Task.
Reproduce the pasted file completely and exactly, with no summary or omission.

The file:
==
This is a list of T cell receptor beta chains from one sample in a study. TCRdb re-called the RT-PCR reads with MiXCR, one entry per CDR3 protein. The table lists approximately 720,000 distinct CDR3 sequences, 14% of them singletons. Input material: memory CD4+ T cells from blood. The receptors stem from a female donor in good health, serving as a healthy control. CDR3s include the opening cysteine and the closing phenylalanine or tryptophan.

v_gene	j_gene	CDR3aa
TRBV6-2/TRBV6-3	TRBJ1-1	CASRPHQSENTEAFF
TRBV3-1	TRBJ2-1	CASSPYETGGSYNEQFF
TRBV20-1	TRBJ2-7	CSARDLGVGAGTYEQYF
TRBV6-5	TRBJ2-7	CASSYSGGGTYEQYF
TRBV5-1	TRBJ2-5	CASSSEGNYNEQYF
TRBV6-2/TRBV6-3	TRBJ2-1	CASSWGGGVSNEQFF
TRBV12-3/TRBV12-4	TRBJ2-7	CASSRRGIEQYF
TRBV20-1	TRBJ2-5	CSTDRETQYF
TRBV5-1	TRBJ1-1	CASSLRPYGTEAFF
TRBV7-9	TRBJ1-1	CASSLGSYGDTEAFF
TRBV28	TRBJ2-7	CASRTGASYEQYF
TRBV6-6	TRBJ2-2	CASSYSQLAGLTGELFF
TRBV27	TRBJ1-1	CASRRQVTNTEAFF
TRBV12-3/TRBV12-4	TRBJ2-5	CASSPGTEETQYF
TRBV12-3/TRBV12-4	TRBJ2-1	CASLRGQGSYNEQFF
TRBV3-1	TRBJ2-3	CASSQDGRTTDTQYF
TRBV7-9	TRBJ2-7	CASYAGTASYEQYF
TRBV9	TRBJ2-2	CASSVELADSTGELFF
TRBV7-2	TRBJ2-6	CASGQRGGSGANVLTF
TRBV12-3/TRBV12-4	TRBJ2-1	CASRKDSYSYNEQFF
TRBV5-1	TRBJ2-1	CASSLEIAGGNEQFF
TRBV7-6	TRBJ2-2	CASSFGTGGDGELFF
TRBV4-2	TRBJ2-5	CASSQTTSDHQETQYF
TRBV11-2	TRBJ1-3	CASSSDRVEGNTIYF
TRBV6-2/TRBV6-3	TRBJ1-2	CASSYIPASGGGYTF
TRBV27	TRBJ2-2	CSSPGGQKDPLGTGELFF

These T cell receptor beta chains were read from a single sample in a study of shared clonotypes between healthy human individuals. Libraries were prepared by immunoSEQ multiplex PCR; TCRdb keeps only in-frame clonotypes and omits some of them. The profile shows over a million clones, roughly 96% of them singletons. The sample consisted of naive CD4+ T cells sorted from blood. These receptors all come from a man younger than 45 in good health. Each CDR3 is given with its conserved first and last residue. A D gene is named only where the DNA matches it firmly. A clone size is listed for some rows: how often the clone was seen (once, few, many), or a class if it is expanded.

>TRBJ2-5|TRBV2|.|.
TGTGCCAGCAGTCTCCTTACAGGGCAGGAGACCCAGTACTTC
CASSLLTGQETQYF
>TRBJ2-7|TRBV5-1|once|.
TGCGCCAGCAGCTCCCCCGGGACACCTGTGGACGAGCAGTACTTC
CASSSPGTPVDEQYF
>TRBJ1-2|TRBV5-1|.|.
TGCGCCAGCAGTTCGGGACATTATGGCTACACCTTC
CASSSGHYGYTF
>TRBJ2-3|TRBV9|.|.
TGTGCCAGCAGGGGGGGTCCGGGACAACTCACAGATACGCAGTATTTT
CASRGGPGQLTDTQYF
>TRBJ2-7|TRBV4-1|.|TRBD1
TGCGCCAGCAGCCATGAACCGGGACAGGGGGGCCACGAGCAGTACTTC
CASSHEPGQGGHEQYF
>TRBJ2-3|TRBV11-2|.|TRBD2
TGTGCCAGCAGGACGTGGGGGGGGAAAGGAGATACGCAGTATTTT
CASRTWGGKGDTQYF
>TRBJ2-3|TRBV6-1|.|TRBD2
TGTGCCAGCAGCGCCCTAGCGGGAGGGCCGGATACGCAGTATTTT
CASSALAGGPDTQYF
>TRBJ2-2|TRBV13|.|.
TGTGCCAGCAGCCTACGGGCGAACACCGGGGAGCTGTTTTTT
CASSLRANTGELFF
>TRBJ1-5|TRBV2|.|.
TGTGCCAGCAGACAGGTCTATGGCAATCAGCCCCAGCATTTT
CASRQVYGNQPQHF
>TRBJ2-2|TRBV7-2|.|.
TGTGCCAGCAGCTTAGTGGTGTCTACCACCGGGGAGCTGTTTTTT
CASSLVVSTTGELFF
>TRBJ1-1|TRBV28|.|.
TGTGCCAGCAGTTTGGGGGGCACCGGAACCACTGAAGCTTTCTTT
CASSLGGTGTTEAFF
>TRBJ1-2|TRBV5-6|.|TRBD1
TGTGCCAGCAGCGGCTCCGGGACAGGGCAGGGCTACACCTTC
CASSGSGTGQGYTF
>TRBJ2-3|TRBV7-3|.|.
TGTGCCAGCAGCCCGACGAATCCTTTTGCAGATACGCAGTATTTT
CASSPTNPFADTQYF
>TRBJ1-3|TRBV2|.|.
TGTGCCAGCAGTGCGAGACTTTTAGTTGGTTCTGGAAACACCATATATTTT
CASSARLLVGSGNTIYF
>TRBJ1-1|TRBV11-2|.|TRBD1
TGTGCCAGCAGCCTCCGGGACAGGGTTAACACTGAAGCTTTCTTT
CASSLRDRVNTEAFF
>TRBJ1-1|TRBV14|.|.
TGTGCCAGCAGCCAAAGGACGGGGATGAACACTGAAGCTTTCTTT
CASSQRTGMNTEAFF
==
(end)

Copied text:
This is a list of T cell receptor beta chains from one sample in a study. TCRdb re-called the RT-PCR reads with MiXCR, one entry per CDR3 protein. The table lists approximately 720,000 distinct CDR3 sequences, 14% of them singletons. Input material: memory CD4+ T cells from blood. The receptors stem from a female donor in good health, serving as a healthy control. CDR3s include the opening cysteine and the closing phenylalanine or tryptophan.

v_gene	j_gene	CDR3aa
TRBV6-2/TRBV6-3	TRBJ1-1	CASRPHQSENTEAFF
TRBV3-1	TRBJ2-1	CASSPYETGGSYNEQFF
TRBV20-1	TRBJ2-7	CSARDLGVGAGTYEQYF
TRBV6-5	TRBJ2-7	CASSYSGGGTYEQYF
TRBV5-1	TRBJ2-5	CASSSEGNYNEQYF
TRBV6-2/TRBV6-3	TRBJ2-1	CASSWGGGVSNEQFF
TRBV12-3/TRBV12-4	TRBJ2-7	CASSRRGIEQYF
TRBV20-1	TRBJ2-5	CSTDRETQYF
TRBV5-1	TRBJ1-1	CASSLRPYGTEAFF
TRBV7-9	TRBJ1-1	CASSLGSYGDTEAFF
TRBV28	TRBJ2-7	CASRTGASYEQYF
TRBV6-6	TRBJ2-2	CASSYSQLAGLTGELFF
TRBV27	TRBJ1-1	CASRRQVTNTEAFF
TRBV12-3/TRBV12-4	TRBJ2-5	CASSPGTEETQYF
TRBV12-3/TRBV12-4	TRBJ2-1	CASLRGQGSYNEQFF
TRBV3-1	TRBJ2-3	CASSQDGRTTDTQYF
TRBV7-9	TRBJ2-7	CASYAGTASYEQYF
TRBV9	TRBJ2-2	CASSVELADSTGELFF
TRBV7-2	TRBJ2-6	CASGQRGGSGANVLTF
TRBV12-3/TRBV12-4	TRBJ2-1	CASRKDSYSYNEQFF
TRBV5-1	TRBJ2-1	CASSLEIAGGNEQFF
TRBV7-6	TRBJ2-2	CASSFGTGGDGELFF
TRBV4-2	TRBJ2-5	CASSQTTSDHQETQYF
TRBV11-2	TRBJ1-3	CASSSDRVEGNTIYF
TRBV6-2/TRBV6-3	TRBJ1-2	CASSYIPASGGGYTF
TRBV27	TRBJ2-2	CSSPGGQKDPLGTGELFF

These T cell receptor beta chains were read from a single sample in a study of shared clonotypes between healthy human individuals. Libraries were prepared by immunoSEQ multiplex PCR; TCRdb keeps only in-frame clonotypes and omits some of them. The profile shows over a million clones, roughly 96% of them singletons. The sample consisted of naive CD4+ T cells sorted from blood. These receptors all come from a man younger than 45 in good health. Each CDR3 is given with its conserved first and last residue. A D gene is named only where the DNA matches it firmly. A clone size is listed for some rows: how often the clone was seen (once, few, many), or a class if it is expanded.

>TRBJ2-5|TRBV2|.|.
TGTGCCAGCAGTCTCCTTACAGGGCAGGAGACCCAGTACTTC
CASSLLTGQETQYF
>TRBJ2-7|TRBV5-1|once|.
TGCGCCAGCAGCTCCCCCGGGACACCTGTGGACGAGCAGTACTTC
CASSSPGTPVDEQYF
>TRBJ1-2|TRBV5-1|.|.
TGCGCCAGCAGTTCGGGACATTATGGCTACACCTTC
CASSSGHYGYTF
>TRBJ2-3|TRBV9|.|.
TGTGCCAGCAGGGGGGGTCCGGGACAACTCACAGATACGCAGTATTTT
CASRGGPGQLTDTQYF
>TRBJ2-7|TRBV4-1|.|TRBD1
TGCGCCAGCAGCCATGAACCGGGACAGGGGGGCCACGAGCAGTACTTC
CASSHEPGQGGHEQYF
>TRBJ2-3|TRBV11-2|.|TRBD2
TGTGCCAGCAGGACGTGGGGGGGGAAAGGAGATACGCAGTATTTT
CASRTWGGKGDTQYF
>TRBJ2-3|TRBV6-1|.|TRBD2
TGTGCCAGCAGCGCCCTAGCGGGAGGGCCGGATACGCAGTATTTT
CASSALAGGPDTQYF
>TRBJ2-2|TRBV13|.|.
TGTGCCAGCAGCCTACGGGCGAACACCGGGGAGCTGTTTTTT
CASSLRANTGELFF
>TRBJ1-5|TRBV2|.|.
TGTGCCAGCAGACAGGTCTATGGCAATCAGCCCCAGCATTTT
CASRQVYGNQPQHF
>TRBJ2-2|TRBV7-2|.|.
TGTGCCAGCAGCTTAGTGGTGTCTACCACCGGGGAGCTGTTTTTT
CASSLVVSTTGELFF
>TRBJ1-1|TRBV28|.|.
TGTGCCAGCAGTTTGGGGGGCACCGGAACCACTGAAGCTTTCTTT
CASSLGGTGTTEAFF
>TRBJ1-2|TRBV5-6|.|TRBD1
TGTGCCAGCAGCGGCTCCGGGACAGGGCAGGGCTACACCTTC
CASSGSGTGQGYTF
>TRBJ2-3|TRBV7-3|.|.
TGTGCCAGCAGCCCGACGAATCCTTTTGCAGATACGCAGTATTTT
CASSPTNPFADTQYF
>TRBJ1-3|TRBV2|.|.
TGTGCCAGCAGTGCGAGACTTTTAGTTGGTTCTGGAAACACCATATATTTT
CASSARLLVGSGNTIYF
>TRBJ1-1|TRBV11-2|.|TRBD1
TGTGCCAGCAGCCTCCGGGACAGGGTTAACACTGAAGCTTTCTTT
CASSLRDRVNTEAFF
>TRBJ1-1|TRBV14|.|.
TGTGCCAGCAGCCAAAGGACGGGGATGAACACTGAAGCTTTCTTT
CASSQRTGMNTEAFF